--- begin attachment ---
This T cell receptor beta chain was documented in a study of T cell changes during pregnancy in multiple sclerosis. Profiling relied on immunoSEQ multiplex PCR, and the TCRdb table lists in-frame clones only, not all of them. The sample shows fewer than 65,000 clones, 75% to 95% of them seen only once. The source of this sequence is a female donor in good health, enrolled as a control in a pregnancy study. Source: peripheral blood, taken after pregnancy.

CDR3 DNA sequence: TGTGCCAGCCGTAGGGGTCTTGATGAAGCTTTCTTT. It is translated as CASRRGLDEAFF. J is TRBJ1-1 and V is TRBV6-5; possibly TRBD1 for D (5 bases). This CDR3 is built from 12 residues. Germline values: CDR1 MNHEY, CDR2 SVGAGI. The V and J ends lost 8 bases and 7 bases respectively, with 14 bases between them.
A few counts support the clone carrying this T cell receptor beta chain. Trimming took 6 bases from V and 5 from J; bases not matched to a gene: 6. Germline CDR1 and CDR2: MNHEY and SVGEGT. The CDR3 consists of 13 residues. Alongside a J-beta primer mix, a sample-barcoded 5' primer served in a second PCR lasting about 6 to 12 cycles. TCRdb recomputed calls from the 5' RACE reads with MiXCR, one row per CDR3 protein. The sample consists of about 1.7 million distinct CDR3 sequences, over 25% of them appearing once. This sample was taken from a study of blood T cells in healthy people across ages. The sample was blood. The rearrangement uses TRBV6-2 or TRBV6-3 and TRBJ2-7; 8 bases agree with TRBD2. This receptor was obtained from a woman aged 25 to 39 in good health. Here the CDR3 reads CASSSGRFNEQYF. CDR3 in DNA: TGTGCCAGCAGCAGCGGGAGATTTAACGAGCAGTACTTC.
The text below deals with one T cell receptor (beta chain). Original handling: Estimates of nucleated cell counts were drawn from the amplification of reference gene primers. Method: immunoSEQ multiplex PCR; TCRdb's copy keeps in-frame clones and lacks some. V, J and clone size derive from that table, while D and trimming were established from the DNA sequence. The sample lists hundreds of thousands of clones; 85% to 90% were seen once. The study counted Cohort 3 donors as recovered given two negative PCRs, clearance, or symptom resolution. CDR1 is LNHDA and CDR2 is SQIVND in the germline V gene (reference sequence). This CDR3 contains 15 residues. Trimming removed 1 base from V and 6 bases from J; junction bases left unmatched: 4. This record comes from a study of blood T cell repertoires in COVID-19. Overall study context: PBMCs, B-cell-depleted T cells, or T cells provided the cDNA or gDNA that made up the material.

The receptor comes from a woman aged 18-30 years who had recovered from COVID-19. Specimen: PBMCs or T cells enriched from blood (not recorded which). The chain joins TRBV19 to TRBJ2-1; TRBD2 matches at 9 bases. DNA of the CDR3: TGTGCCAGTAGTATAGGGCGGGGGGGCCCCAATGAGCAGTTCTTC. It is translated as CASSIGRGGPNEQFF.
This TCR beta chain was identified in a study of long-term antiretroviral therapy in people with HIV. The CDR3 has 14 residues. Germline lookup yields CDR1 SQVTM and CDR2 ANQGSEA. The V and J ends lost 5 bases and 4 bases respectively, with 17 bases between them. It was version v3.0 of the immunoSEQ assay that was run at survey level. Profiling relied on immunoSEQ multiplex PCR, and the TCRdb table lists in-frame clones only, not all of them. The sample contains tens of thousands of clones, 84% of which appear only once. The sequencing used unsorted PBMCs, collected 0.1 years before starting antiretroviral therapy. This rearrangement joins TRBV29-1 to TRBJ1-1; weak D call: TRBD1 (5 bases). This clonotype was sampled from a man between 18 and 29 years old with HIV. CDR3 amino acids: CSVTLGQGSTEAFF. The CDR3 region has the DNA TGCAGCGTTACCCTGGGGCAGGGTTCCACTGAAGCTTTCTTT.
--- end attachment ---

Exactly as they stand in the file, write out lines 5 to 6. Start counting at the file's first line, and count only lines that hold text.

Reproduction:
The receptor comes from a woman aged 18-30 years who had recovered from COVID-19. Specimen: PBMCs or T cells enriched from blood (not recorded which). The chain joins TRBV19 to TRBJ2-1; TRBD2 matches at 9 bases. DNA of the CDR3: TGTGCCAGTAGTATAGGGCGGGGGGGCCCCAATGAGCAGTTCTTC. It is translated as CASSIGRGGPNEQFF.
This TCR beta chain was identified in a study of long-term antiretroviral therapy in people with HIV. The CDR3 has 14 residues. Germline lookup yields CDR1 SQVTM and CDR2 ANQGSEA. The V and J ends lost 5 bases and 4 bases respectively, with 17 bases between them. It was version v3.0 of the immunoSEQ assay that was run at survey level. Profiling relied on immunoSEQ multiplex PCR, and the TCRdb table lists in-frame clones only, not all of them. The sample contains tens of thousands of clones, 84% of which appear only once. The sequencing used unsorted PBMCs, collected 0.1 years before starting antiretroviral therapy. This rearrangement joins TRBV29-1 to TRBJ1-1; weak D call: TRBD1 (5 bases). This clonotype was sampled from a man between 18 and 29 years old with HIV. CDR3 amino acids: CSVTLGQGSTEAFF. The CDR3 region has the DNA TGCAGCGTTACCCTGGGGCAGGGTTCCACTGAAGCTTTCTTT.